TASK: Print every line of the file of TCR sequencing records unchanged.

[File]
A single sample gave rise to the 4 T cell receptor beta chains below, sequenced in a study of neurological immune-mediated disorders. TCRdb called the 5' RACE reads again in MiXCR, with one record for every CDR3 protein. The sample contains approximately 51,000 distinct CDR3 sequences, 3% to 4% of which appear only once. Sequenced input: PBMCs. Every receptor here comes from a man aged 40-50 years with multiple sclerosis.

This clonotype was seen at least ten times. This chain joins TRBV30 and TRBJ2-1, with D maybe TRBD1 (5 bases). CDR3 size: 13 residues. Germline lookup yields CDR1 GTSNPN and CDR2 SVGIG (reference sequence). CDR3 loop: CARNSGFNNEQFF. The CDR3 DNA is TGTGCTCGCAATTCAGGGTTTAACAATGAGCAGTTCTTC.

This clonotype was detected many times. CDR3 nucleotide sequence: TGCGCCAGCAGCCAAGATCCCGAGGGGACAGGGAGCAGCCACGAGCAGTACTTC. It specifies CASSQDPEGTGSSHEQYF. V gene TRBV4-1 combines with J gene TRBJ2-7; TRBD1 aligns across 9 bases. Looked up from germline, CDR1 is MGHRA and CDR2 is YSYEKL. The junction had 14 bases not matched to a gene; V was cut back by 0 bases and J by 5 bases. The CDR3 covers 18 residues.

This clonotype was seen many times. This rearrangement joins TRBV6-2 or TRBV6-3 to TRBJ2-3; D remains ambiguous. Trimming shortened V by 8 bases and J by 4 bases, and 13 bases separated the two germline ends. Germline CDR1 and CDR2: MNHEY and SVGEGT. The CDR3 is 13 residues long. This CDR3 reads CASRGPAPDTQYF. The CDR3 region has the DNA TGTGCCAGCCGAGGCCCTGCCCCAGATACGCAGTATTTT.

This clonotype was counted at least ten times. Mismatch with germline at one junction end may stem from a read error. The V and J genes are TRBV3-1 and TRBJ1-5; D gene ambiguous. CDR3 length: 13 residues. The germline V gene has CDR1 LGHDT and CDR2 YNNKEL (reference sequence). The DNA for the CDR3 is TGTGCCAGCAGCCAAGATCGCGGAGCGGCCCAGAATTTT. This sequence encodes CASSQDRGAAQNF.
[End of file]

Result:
A single sample gave rise to the 4 T cell receptor beta chains below, sequenced in a study of neurological immune-mediated disorders. TCRdb called the 5' RACE reads again in MiXCR, with one record for every CDR3 protein. The sample contains approximately 51,000 distinct CDR3 sequences, 3% to 4% of which appear only once. Sequenced input: PBMCs. Every receptor here comes from a man aged 40-50 years with multiple sclerosis.

This clonotype was seen at least ten times. This chain joins TRBV30 and TRBJ2-1, with D maybe TRBD1 (5 bases). CDR3 size: 13 residues. Germline lookup yields CDR1 GTSNPN and CDR2 SVGIG (reference sequence). CDR3 loop: CARNSGFNNEQFF. The CDR3 DNA is TGTGCTCGCAATTCAGGGTTTAACAATGAGCAGTTCTTC.

This clonotype was detected many times. CDR3 nucleotide sequence: TGCGCCAGCAGCCAAGATCCCGAGGGGACAGGGAGCAGCCACGAGCAGTACTTC. It specifies CASSQDPEGTGSSHEQYF. V gene TRBV4-1 combines with J gene TRBJ2-7; TRBD1 aligns across 9 bases. Looked up from germline, CDR1 is MGHRA and CDR2 is YSYEKL. The junction had 14 bases not matched to a gene; V was cut back by 0 bases and J by 5 bases. The CDR3 covers 18 residues.

This clonotype was seen many times. This rearrangement joins TRBV6-2 or TRBV6-3 to TRBJ2-3; D remains ambiguous. Trimming shortened V by 8 bases and J by 4 bases, and 13 bases separated the two germline ends. Germline CDR1 and CDR2: MNHEY and SVGEGT. The CDR3 is 13 residues long. This CDR3 reads CASRGPAPDTQYF. The CDR3 region has the DNA TGTGCCAGCCGAGGCCCTGCCCCAGATACGCAGTATTTT.

This clonotype was counted at least ten times. Mismatch with germline at one junction end may stem from a read error. The V and J genes are TRBV3-1 and TRBJ1-5; D gene ambiguous. CDR3 length: 13 residues. The germline V gene has CDR1 LGHDT and CDR2 YNNKEL (reference sequence). The DNA for the CDR3 is TGTGCCAGCAGCCAAGATCGCGGAGCGGCCCAGAATTTT. This sequence encodes CASSQDRGAAQNF.